French accordion maestro Galliano brings this band to the London jazz festival on 17 November and the mix is certainly tempting – Nino Rota's timeless movie themes interpreted by an elite international jazz quintet featuring Dave Douglas on trumpet, John Surman on reeds, Boris Kozlov on bass and Clarence Penn on drums. Listeners attracted more by the lineup than the material should note that the jazz shades and subtly skews the compositions rather than taking them over, and that Surman in particular isn't much heard outside of his ensemble role.
Recorded in 1967, the recording features Joan Sutherland and Luciano Pavarotti at the high-noon of their careers! Pavarotti, with great charm and humor, tosses off endless high notes in a barnstorming performance. Sutherland easily tackles the great vocal demands and gives an effortlessly stunning performance. No other recording of this opera has come close to surpassing this classic for vocal beauty and sheer thrills!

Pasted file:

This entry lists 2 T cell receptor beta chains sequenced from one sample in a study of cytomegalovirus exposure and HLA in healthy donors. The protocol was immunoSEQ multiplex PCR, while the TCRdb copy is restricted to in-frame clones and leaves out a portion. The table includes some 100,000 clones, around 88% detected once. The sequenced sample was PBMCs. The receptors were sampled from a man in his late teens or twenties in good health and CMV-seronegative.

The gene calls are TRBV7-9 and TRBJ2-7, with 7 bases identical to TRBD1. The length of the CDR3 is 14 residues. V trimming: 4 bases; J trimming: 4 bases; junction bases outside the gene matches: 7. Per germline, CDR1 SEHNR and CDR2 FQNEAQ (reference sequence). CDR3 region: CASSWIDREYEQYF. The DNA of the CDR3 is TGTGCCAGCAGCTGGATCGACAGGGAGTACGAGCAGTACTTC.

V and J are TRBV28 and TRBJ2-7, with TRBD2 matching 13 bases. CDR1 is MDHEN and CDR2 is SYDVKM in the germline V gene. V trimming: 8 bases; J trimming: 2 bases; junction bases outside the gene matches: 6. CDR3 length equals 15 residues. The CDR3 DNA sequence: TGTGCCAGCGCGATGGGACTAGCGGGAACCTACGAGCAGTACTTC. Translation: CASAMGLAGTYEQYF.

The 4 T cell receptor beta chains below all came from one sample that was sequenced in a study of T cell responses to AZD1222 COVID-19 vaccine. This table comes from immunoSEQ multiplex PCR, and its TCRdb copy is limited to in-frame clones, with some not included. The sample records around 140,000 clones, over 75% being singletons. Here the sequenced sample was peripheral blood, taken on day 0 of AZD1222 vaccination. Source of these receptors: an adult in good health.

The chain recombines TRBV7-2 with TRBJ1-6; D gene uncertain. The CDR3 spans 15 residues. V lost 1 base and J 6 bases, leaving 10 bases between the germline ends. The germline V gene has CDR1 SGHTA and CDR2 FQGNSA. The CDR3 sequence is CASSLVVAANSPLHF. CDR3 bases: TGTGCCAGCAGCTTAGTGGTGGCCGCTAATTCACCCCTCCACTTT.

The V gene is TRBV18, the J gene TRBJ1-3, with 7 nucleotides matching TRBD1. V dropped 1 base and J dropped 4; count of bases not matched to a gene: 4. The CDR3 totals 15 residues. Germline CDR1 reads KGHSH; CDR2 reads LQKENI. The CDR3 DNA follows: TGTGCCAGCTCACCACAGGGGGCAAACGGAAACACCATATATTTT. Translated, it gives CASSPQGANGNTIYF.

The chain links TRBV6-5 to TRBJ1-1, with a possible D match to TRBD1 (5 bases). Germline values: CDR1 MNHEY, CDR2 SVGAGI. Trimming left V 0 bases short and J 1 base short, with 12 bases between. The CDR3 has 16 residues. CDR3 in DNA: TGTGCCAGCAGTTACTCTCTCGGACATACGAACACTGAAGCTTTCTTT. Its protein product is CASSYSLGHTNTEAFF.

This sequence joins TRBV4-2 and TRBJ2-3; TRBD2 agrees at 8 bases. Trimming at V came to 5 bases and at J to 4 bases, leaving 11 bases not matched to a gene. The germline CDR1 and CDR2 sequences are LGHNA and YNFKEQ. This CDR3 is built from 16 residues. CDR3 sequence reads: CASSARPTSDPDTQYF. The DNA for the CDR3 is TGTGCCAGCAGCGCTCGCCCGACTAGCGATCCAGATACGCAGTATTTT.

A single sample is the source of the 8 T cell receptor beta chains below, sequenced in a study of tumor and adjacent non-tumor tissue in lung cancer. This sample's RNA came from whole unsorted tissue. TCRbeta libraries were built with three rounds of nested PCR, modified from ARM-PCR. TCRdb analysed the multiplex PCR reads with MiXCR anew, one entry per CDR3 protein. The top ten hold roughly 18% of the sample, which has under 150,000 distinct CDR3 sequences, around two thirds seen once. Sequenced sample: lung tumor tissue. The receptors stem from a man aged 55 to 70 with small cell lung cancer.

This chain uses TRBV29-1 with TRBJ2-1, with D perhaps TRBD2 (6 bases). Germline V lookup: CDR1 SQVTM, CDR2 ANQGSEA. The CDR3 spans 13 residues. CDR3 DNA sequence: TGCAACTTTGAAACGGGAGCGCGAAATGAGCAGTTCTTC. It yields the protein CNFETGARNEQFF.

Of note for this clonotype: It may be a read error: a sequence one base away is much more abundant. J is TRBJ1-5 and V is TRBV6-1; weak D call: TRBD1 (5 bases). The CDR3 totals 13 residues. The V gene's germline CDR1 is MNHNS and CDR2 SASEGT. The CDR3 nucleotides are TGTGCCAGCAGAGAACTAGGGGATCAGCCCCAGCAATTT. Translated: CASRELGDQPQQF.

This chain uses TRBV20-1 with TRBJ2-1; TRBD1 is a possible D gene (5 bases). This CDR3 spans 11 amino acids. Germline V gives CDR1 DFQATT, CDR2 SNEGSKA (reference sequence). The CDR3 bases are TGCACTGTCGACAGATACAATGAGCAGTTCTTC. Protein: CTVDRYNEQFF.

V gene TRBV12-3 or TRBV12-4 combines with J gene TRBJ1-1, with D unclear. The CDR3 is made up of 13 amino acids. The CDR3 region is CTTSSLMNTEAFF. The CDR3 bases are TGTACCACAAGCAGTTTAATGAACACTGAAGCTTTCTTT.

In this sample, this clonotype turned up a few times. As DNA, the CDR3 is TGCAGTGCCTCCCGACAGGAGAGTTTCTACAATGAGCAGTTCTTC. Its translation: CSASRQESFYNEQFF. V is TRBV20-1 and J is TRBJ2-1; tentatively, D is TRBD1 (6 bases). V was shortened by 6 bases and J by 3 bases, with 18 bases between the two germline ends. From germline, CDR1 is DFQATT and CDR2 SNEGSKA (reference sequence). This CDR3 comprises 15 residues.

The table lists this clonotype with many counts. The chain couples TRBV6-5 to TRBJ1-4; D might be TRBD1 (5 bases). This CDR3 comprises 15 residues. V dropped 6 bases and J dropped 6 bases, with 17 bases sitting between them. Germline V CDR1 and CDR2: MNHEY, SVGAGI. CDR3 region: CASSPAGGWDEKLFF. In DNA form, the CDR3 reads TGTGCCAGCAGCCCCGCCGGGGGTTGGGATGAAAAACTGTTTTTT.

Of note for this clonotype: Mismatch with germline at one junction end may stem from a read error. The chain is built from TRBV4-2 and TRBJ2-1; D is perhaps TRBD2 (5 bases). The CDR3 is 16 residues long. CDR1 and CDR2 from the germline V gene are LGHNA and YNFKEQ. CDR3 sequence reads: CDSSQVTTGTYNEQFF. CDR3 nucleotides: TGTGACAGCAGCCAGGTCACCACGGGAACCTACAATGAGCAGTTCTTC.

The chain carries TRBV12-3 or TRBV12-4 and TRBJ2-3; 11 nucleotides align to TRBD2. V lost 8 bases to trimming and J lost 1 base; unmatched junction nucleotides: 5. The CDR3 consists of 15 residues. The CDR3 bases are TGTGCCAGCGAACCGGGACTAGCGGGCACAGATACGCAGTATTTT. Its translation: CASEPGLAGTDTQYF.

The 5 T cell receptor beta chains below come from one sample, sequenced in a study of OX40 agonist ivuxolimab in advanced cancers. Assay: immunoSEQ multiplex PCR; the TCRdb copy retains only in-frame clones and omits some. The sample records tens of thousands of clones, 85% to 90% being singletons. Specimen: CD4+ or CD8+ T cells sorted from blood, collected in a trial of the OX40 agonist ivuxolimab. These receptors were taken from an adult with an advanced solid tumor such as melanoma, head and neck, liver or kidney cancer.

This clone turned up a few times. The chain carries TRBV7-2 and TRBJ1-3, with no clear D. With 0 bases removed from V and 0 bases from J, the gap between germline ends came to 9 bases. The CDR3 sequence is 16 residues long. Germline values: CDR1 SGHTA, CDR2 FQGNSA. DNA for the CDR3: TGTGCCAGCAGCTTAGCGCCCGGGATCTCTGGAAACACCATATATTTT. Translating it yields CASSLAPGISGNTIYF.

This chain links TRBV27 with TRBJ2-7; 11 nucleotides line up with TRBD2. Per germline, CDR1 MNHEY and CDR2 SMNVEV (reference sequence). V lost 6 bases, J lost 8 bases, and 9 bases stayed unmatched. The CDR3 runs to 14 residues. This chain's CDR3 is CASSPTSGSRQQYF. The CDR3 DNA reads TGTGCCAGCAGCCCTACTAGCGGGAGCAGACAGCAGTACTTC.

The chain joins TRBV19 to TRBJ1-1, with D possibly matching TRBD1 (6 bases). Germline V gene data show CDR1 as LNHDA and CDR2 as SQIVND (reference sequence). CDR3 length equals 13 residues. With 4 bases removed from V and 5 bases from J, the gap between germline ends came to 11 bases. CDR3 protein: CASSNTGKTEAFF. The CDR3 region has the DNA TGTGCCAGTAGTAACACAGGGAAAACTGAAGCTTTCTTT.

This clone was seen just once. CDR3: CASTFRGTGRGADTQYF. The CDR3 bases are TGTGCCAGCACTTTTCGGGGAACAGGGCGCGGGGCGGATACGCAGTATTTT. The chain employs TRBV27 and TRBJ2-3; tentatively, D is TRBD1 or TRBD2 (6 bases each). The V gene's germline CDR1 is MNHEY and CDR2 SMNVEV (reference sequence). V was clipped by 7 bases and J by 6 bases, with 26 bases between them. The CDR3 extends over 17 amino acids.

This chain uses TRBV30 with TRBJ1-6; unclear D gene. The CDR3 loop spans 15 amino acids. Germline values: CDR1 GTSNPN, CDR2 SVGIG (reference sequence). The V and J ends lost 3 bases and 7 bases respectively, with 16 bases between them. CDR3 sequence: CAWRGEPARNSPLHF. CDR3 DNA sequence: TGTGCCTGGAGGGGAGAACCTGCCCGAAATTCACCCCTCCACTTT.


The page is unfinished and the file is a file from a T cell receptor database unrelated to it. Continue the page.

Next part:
I’ve said it before, and I’ll say it again: not only is Messiaen’s epic meditation on the birth of Christ one of his most astonishing creations, it’s also one of the greatest solo organ pieces ever written. As with so much of his oeuvre, which spans all genres, the composer’s Catholicism is an unequivocal and indivisible part of his unique, instantly recognisable aesthetic. Indeed, it would be impossible to attribute, say, the Turangalîla-Symphonie, Catalogue d'oiseaux or Des Canyons aux étoiles to anyone else. And working my way through Sylvain Cambreling’s Hänssler box of the orchestral music for a future review, I was struck anew by the sheer range and consistency of Messiaen’s craft.